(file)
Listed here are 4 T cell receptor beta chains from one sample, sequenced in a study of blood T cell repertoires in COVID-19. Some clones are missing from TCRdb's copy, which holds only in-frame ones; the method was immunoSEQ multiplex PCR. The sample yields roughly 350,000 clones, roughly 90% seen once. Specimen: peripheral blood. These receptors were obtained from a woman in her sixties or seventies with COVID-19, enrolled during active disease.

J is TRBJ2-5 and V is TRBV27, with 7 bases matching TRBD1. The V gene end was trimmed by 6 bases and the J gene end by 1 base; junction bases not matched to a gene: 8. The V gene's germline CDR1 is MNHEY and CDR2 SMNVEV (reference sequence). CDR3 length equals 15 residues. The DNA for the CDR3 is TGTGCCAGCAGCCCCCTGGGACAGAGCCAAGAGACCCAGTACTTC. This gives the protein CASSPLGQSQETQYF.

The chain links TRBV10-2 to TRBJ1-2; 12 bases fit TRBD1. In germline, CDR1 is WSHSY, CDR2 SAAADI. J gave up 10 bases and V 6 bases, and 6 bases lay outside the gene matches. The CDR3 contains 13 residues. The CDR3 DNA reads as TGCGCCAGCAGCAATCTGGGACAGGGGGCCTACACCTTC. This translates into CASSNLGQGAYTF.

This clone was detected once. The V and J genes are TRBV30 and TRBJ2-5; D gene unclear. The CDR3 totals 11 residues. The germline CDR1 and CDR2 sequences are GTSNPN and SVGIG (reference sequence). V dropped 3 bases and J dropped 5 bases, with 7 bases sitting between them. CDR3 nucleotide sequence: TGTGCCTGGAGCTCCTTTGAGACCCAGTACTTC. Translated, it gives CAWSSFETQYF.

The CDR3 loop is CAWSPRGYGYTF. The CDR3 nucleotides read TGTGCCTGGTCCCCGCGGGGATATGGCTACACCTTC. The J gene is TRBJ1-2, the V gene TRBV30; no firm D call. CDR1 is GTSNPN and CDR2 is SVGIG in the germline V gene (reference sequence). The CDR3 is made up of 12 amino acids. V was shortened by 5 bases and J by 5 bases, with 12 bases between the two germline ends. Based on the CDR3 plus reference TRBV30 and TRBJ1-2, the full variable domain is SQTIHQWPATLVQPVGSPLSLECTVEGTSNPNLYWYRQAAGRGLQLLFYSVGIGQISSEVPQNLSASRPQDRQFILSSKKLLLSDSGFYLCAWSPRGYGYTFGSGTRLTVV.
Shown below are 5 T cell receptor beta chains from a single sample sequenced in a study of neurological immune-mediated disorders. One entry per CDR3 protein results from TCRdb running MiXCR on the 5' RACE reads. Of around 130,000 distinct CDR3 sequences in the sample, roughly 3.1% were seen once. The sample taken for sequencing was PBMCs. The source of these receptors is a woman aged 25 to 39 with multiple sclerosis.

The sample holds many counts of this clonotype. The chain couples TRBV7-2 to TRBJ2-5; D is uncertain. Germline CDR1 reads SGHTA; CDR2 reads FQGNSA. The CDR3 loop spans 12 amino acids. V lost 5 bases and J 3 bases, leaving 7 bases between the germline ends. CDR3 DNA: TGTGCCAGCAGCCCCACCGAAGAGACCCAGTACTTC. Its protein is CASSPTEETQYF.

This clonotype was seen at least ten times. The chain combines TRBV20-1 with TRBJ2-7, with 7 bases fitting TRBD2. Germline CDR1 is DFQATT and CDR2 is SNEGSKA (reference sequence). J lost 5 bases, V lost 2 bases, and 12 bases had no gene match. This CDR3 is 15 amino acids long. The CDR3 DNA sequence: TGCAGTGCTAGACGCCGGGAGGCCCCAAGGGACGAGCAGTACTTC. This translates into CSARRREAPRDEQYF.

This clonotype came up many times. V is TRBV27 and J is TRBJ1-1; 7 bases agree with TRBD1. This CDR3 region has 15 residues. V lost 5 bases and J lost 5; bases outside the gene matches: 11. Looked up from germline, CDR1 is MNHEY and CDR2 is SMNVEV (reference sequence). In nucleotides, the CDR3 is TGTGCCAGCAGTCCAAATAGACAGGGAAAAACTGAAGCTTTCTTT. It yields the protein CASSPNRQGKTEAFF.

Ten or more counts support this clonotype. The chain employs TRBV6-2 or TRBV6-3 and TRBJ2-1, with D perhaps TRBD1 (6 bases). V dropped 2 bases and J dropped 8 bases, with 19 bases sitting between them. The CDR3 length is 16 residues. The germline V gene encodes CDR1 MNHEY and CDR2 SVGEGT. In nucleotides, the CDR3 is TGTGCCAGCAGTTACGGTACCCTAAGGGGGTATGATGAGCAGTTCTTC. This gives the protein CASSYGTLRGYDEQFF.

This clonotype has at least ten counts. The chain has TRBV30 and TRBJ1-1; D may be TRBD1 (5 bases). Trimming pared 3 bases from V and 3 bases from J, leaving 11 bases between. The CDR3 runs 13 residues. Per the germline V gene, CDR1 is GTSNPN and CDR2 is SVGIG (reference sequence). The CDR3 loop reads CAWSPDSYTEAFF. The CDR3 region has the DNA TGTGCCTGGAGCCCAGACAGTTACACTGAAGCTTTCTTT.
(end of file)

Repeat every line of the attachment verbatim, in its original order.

Listed here are 4 T cell receptor beta chains from one sample, sequenced in a study of blood T cell repertoires in COVID-19. Some clones are missing from TCRdb's copy, which holds only in-frame ones; the method was immunoSEQ multiplex PCR. The sample yields roughly 350,000 clones, roughly 90% seen once. Specimen: peripheral blood. These receptors were obtained from a woman in her sixties or seventies with COVID-19, enrolled during active disease.

J is TRBJ2-5 and V is TRBV27, with 7 bases matching TRBD1. The V gene end was trimmed by 6 bases and the J gene end by 1 base; junction bases not matched to a gene: 8. The V gene's germline CDR1 is MNHEY and CDR2 SMNVEV (reference sequence). CDR3 length equals 15 residues. The DNA for the CDR3 is TGTGCCAGCAGCCCCCTGGGACAGAGCCAAGAGACCCAGTACTTC. This gives the protein CASSPLGQSQETQYF.

The chain links TRBV10-2 to TRBJ1-2; 12 bases fit TRBD1. In germline, CDR1 is WSHSY, CDR2 SAAADI. J gave up 10 bases and V 6 bases, and 6 bases lay outside the gene matches. The CDR3 contains 13 residues. The CDR3 DNA reads as TGCGCCAGCAGCAATCTGGGACAGGGGGCCTACACCTTC. This translates into CASSNLGQGAYTF.

This clone was detected once. The V and J genes are TRBV30 and TRBJ2-5; D gene unclear. The CDR3 totals 11 residues. The germline CDR1 and CDR2 sequences are GTSNPN and SVGIG (reference sequence). V dropped 3 bases and J dropped 5 bases, with 7 bases sitting between them. CDR3 nucleotide sequence: TGTGCCTGGAGCTCCTTTGAGACCCAGTACTTC. Translated, it gives CAWSSFETQYF.

The CDR3 loop is CAWSPRGYGYTF. The CDR3 nucleotides read TGTGCCTGGTCCCCGCGGGGATATGGCTACACCTTC. The J gene is TRBJ1-2, the V gene TRBV30; no firm D call. CDR1 is GTSNPN and CDR2 is SVGIG in the germline V gene (reference sequence). The CDR3 is made up of 12 amino acids. V was shortened by 5 bases and J by 5 bases, with 12 bases between the two germline ends. Based on the CDR3 plus reference TRBV30 and TRBJ1-2, the full variable domain is SQTIHQWPATLVQPVGSPLSLECTVEGTSNPNLYWYRQAAGRGLQLLFYSVGIGQISSEVPQNLSASRPQDRQFILSSKKLLLSDSGFYLCAWSPRGYGYTFGSGTRLTVV.
Shown below are 5 T cell receptor beta chains from a single sample sequenced in a study of neurological immune-mediated disorders. One entry per CDR3 protein results from TCRdb running MiXCR on the 5' RACE reads. Of around 130,000 distinct CDR3 sequences in the sample, roughly 3.1% were seen once. The sample taken for sequencing was PBMCs. The source of these receptors is a woman aged 25 to 39 with multiple sclerosis.

The sample holds many counts of this clonotype. The chain couples TRBV7-2 to TRBJ2-5; D is uncertain. Germline CDR1 reads SGHTA; CDR2 reads FQGNSA. The CDR3 loop spans 12 amino acids. V lost 5 bases and J 3 bases, leaving 7 bases between the germline ends. CDR3 DNA: TGTGCCAGCAGCCCCACCGAAGAGACCCAGTACTTC. Its protein is CASSPTEETQYF.

This clonotype was seen at least ten times. The chain combines TRBV20-1 with TRBJ2-7, with 7 bases fitting TRBD2. Germline CDR1 is DFQATT and CDR2 is SNEGSKA (reference sequence). J lost 5 bases, V lost 2 bases, and 12 bases had no gene match. This CDR3 is 15 amino acids long. The CDR3 DNA sequence: TGCAGTGCTAGACGCCGGGAGGCCCCAAGGGACGAGCAGTACTTC. This translates into CSARRREAPRDEQYF.

This clonotype came up many times. V is TRBV27 and J is TRBJ1-1; 7 bases agree with TRBD1. This CDR3 region has 15 residues. V lost 5 bases and J lost 5; bases outside the gene matches: 11. Looked up from germline, CDR1 is MNHEY and CDR2 is SMNVEV (reference sequence). In nucleotides, the CDR3 is TGTGCCAGCAGTCCAAATAGACAGGGAAAAACTGAAGCTTTCTTT. It yields the protein CASSPNRQGKTEAFF.

Ten or more counts support this clonotype. The chain employs TRBV6-2 or TRBV6-3 and TRBJ2-1, with D perhaps TRBD1 (6 bases). V dropped 2 bases and J dropped 8 bases, with 19 bases sitting between them. The CDR3 length is 16 residues. The germline V gene encodes CDR1 MNHEY and CDR2 SVGEGT. In nucleotides, the CDR3 is TGTGCCAGCAGTTACGGTACCCTAAGGGGGTATGATGAGCAGTTCTTC. This gives the protein CASSYGTLRGYDEQFF.

This clonotype has at least ten counts. The chain has TRBV30 and TRBJ1-1; D may be TRBD1 (5 bases). Trimming pared 3 bases from V and 3 bases from J, leaving 11 bases between. The CDR3 runs 13 residues. Per the germline V gene, CDR1 is GTSNPN and CDR2 is SVGIG (reference sequence). The CDR3 loop reads CAWSPDSYTEAFF. The CDR3 region has the DNA TGTGCCTGGAGCCCAGACAGTTACACTGAAGCTTTCTTT.